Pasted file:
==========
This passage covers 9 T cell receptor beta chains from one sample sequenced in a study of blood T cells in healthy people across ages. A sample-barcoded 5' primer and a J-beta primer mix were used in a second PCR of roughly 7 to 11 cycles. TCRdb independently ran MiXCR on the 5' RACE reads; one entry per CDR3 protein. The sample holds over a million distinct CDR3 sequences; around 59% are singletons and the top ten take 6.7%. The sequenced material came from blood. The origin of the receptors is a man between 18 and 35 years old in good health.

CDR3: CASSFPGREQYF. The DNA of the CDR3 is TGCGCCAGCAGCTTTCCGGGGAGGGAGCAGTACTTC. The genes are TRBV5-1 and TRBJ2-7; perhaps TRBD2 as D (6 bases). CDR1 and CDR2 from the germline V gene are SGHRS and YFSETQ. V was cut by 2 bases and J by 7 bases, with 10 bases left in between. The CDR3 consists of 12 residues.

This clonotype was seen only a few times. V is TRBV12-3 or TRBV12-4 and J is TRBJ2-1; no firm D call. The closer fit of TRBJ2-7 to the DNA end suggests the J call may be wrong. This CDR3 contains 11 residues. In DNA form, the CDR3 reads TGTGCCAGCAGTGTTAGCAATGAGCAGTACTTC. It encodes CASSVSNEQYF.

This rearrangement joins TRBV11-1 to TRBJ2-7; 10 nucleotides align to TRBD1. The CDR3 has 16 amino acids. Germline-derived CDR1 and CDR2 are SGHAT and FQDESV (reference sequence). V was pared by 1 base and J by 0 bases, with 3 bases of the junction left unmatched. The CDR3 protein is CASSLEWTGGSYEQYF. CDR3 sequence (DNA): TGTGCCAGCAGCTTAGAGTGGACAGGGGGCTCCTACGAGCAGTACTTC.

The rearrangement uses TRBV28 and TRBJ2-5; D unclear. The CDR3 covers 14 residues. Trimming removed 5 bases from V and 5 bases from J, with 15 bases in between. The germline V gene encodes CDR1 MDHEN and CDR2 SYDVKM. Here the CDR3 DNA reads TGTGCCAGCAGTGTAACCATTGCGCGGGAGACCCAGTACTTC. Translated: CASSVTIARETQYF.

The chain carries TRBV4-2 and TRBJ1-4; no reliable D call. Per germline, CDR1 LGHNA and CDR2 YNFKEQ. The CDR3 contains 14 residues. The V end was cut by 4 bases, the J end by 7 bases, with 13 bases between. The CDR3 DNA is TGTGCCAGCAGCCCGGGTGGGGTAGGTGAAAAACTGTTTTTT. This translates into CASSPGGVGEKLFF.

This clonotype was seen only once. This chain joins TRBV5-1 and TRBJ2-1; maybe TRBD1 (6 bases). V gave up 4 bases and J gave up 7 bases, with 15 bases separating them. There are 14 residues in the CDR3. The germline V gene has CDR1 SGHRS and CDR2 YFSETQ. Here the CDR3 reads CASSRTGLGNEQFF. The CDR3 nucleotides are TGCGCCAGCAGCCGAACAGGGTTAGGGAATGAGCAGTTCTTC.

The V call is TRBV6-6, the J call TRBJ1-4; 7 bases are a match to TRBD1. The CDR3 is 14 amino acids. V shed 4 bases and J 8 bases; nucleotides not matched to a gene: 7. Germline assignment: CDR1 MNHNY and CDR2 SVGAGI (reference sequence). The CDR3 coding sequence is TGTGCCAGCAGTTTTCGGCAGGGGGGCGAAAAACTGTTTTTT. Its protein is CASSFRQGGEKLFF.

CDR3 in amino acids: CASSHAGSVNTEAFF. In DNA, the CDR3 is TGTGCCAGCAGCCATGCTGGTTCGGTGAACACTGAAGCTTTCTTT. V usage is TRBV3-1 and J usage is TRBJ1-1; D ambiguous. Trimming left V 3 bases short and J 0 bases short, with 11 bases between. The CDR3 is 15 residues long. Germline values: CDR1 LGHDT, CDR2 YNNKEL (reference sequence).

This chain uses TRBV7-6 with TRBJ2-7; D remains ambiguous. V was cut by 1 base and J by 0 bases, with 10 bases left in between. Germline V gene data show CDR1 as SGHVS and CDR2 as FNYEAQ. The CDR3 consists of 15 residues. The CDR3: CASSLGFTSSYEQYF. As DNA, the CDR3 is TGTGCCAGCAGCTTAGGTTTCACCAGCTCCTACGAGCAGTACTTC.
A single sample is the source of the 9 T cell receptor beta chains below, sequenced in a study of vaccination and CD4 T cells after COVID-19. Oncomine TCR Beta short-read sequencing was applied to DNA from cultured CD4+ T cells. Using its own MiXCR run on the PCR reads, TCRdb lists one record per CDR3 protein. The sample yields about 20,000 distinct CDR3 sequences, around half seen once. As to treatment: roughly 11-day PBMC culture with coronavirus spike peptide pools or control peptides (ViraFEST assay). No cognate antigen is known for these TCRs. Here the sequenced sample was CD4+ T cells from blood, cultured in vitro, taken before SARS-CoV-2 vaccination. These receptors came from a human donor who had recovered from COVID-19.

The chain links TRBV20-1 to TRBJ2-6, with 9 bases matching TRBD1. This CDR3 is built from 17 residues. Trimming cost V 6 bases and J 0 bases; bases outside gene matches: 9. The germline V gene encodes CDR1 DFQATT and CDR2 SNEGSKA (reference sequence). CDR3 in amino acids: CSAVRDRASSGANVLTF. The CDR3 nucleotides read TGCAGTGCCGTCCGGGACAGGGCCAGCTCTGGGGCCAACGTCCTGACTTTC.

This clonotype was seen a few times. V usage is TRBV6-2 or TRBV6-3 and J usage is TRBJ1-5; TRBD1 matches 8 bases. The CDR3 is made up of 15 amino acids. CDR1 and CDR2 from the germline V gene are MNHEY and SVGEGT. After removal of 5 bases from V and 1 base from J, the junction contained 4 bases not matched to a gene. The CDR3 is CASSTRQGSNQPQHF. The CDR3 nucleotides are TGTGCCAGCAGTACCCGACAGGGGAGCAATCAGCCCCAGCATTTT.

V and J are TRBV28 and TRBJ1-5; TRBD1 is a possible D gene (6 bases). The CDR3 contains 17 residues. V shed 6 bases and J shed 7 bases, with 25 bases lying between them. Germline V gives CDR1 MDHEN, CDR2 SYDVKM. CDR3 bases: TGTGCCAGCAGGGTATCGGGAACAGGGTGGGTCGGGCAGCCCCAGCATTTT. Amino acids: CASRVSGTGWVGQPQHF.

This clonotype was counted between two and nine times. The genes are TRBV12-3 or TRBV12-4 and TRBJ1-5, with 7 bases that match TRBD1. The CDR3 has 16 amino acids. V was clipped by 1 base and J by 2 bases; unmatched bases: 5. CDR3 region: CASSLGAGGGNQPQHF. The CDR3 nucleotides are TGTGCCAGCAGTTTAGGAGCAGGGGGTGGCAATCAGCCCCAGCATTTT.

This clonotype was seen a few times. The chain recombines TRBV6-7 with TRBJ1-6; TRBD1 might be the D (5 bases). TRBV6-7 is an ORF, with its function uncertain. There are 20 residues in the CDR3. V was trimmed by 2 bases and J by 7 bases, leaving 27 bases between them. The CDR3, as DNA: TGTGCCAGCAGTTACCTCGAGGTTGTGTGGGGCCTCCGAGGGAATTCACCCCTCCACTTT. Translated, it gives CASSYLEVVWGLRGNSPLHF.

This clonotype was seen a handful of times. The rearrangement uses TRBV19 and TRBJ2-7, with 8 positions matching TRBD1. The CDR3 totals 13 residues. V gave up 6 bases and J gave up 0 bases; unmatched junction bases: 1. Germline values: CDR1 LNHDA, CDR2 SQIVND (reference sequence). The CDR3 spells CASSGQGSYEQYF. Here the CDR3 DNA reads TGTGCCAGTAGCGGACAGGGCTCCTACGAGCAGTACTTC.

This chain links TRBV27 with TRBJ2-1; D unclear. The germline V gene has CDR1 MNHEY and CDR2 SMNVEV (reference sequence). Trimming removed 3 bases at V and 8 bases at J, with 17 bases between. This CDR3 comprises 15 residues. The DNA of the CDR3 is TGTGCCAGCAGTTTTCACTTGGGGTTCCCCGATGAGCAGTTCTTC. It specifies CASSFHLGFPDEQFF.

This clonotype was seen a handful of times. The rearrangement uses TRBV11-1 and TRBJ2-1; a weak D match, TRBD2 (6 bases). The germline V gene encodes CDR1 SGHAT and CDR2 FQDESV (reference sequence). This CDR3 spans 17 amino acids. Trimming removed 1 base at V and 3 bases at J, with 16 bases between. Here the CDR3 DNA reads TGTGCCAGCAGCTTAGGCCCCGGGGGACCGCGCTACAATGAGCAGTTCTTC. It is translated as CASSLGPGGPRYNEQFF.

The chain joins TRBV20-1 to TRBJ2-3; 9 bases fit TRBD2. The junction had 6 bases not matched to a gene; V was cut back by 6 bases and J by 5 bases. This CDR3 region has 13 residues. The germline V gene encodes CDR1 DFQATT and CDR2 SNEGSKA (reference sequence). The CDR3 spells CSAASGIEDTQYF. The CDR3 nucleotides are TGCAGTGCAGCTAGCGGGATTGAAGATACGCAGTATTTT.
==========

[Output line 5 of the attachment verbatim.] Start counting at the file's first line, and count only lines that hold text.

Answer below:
The rearrangement uses TRBV28 and TRBJ2-5; D unclear. The CDR3 covers 14 residues. Trimming removed 5 bases from V and 5 bases from J, with 15 bases in between. The germline V gene encodes CDR1 MDHEN and CDR2 SYDVKM. Here the CDR3 DNA reads TGTGCCAGCAGTGTAACCATTGCGCGGGAGACCCAGTACTTC. Translated: CASSVTIARETQYF.